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A 7 year old boy presents to the emergency department having fallen in the playground, sustaining a laceration to his bottom lip which crosses the vermilion border. You know that the potential uses of tissue adhesive in the paediatric population are increasing, and wonder if it may be used in these circumstances instead of the traditional method of formal suturing.
Structured clinical question
In children who have sustained a lip laceration extending through the vermilion border [patient], is tissue adhesive [intervention] better than sutures [comparison] at reducing procedural discomfort and improving cosmetic outcome [outcomes]?
Search strategy and outcome
Medline 1966 to August 2002 using the Ovid interface (exp lacerations or exp wounds, nonpenetrating or exp facial injuries or laceration$.mp or exp wounds and injuries or wound$.mp) and (exp lip or lip$.mp or vermilion$.mp) and (exp fibrin tissue adhesive or exp tissue adhesives or tissue adhesive$.mp or $cyanoacrylate$.mp or exp cyanoacrylates or wound glue$.mp or histoacryl.mp or exp wound healing or exp suture techniques) limit to human and English.
Altogether 292 papers were found, of which only one described the proposed intervention.1 Three other papers were found comparing tissue adhesive to sutures in paediatric patients with facial lacerations, and these have also been included in table 1.
Traditional teaching has been that in lacerations involving the lip, the vermilion border must be accurately approximated with a suture to ensure that healing occurs without a step. A recent systematic review2 has outlined the benefits of using tissue adhesive as an alternative method of wound closure to sutures, and three studies have specifically looked at a comparison between tissue adhesive and sutures in paediatric facial lacerations.3–5 These all compared tissue adhesive to sutures, and gave comparable cosmetic results with less time taken for the procedure and less pain for the child with tissue adhesive. However, lacerations of the lip were excluded from these trials. Although it is tempting to extrapolate these findings to other specific areas of wound management such as closure of lip lacerations, problems associated with this location could be anticipated, such as the child biting or licking off the glue. It should be borne in mind that there is a small but statistically significant increased rate of dehiscence with tissue adhesives compared to sutures.2 There is only one published case report supporting tissue adhesive as a method of closure in these lacerations.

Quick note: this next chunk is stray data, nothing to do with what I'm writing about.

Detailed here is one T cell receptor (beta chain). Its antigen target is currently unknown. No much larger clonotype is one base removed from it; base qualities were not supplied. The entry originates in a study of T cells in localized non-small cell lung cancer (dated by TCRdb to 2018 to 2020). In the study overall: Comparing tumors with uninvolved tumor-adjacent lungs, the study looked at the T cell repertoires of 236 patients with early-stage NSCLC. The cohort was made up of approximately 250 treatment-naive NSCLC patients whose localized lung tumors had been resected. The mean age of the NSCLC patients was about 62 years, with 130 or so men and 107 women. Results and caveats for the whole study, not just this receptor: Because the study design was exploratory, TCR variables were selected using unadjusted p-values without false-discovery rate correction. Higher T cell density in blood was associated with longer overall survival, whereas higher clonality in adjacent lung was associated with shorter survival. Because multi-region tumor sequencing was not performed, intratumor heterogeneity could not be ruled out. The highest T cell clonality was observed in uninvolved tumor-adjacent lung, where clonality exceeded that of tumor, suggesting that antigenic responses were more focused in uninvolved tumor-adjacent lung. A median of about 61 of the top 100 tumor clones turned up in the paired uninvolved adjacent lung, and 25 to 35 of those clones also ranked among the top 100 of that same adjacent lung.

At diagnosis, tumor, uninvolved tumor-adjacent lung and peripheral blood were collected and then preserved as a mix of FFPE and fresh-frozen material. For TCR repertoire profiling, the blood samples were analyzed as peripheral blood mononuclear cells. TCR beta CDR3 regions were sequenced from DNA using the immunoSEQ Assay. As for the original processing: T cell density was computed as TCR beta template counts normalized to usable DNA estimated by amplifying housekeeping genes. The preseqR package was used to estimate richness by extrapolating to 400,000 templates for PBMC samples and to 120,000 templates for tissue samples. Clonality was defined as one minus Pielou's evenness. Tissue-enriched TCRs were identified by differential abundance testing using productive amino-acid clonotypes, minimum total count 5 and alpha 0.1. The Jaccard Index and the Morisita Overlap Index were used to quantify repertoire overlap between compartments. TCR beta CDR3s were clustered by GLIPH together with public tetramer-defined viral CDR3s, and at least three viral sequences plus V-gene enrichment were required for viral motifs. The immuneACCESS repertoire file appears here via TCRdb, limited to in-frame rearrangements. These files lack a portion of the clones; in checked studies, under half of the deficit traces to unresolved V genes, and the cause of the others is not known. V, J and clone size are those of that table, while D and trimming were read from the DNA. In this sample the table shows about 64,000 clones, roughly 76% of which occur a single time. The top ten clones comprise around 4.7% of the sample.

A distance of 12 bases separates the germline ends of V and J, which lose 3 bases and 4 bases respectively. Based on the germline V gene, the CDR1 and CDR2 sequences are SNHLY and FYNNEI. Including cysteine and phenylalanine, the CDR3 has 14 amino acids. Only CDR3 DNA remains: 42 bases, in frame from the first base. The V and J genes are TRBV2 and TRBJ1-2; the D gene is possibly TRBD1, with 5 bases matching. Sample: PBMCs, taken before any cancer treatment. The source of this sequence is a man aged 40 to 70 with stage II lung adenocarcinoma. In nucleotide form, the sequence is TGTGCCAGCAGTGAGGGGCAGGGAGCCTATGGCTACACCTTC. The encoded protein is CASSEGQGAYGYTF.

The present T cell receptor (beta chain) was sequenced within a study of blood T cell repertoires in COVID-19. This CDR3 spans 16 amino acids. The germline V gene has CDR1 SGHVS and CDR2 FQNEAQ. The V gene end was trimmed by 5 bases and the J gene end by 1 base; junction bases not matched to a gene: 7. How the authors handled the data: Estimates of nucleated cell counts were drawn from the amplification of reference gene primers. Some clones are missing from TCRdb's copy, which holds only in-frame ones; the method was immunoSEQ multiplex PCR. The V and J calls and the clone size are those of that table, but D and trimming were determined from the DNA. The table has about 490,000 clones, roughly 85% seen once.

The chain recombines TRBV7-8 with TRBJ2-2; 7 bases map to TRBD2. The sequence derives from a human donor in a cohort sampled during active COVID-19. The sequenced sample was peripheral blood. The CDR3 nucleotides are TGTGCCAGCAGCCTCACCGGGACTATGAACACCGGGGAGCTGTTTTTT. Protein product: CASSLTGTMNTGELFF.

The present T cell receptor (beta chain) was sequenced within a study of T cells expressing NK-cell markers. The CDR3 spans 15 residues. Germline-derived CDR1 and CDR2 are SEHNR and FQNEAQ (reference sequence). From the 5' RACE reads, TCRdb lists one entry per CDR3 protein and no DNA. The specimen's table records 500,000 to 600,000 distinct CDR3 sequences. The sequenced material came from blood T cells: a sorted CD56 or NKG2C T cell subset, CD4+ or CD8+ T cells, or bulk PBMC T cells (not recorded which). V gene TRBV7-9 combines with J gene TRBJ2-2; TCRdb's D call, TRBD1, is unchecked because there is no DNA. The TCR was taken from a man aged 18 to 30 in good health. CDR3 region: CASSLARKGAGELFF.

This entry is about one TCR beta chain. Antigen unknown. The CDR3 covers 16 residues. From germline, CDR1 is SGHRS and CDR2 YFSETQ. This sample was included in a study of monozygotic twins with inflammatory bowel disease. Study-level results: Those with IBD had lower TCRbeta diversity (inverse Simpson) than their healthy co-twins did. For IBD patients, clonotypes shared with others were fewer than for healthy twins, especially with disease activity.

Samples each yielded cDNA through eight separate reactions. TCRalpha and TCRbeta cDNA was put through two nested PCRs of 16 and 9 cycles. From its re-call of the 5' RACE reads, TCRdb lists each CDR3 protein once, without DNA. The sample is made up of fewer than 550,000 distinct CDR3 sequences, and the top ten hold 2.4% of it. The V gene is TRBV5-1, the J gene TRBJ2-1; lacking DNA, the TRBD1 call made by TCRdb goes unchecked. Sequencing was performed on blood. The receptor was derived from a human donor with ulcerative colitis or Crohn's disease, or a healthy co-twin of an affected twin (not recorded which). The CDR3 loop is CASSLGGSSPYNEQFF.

CLINICAL BOTTOM LINE
Pending further studies looking specifically at this problem, local advice should be followed.
Table 1 Should we glue lip lacerations in children?
Citation Study group Study type (level of evidence) Outcome Key results Weaknesses
de Blanco (1994) A 10 year old boy and a 46 year old woman, both with lip lacerations Case report (level 4) Cosmesis at 18 days and 1 year Wound closed with only slight scar Simple case report, no comparison with standard, one of the patients adult Quinn et al (1993) 81 paediatric patients with clean facial lacerations, randomised to glue or sutures PRCT (level 1b) Cosmetic score at 3 months, procedural pain, time taken for procedure No difference in cosmesis, glue faster and less painful than sutures Lip lacerations excluded Bruns et al (1996) 61 paediatric patients with facial and scalp lacerations, randomised to glue or sutures PRCT (level 1b) Cosmetic score at 2 months, procedural pain (perceived by parents), time taken for procedure No difference in cosmetic outcome, glue faster and less painful than sutures. Parents more likely to recommend glue to others Lip lacerations excluded Barnett et al (1998) 163 paediatric patients with non-ragged lacerations, randomised to glue or sutures PRCT (level 1b) Cosmetic score at 3 and 12 months, procedural pain (perceived by parents, doctors, nurses, and children), time taken for procedure Glue faster and less painful than sutures (scored by all except the child). No difference in cosmesis at 3 or 12 months Lacerations to all body parts included except eyes and mucous membranes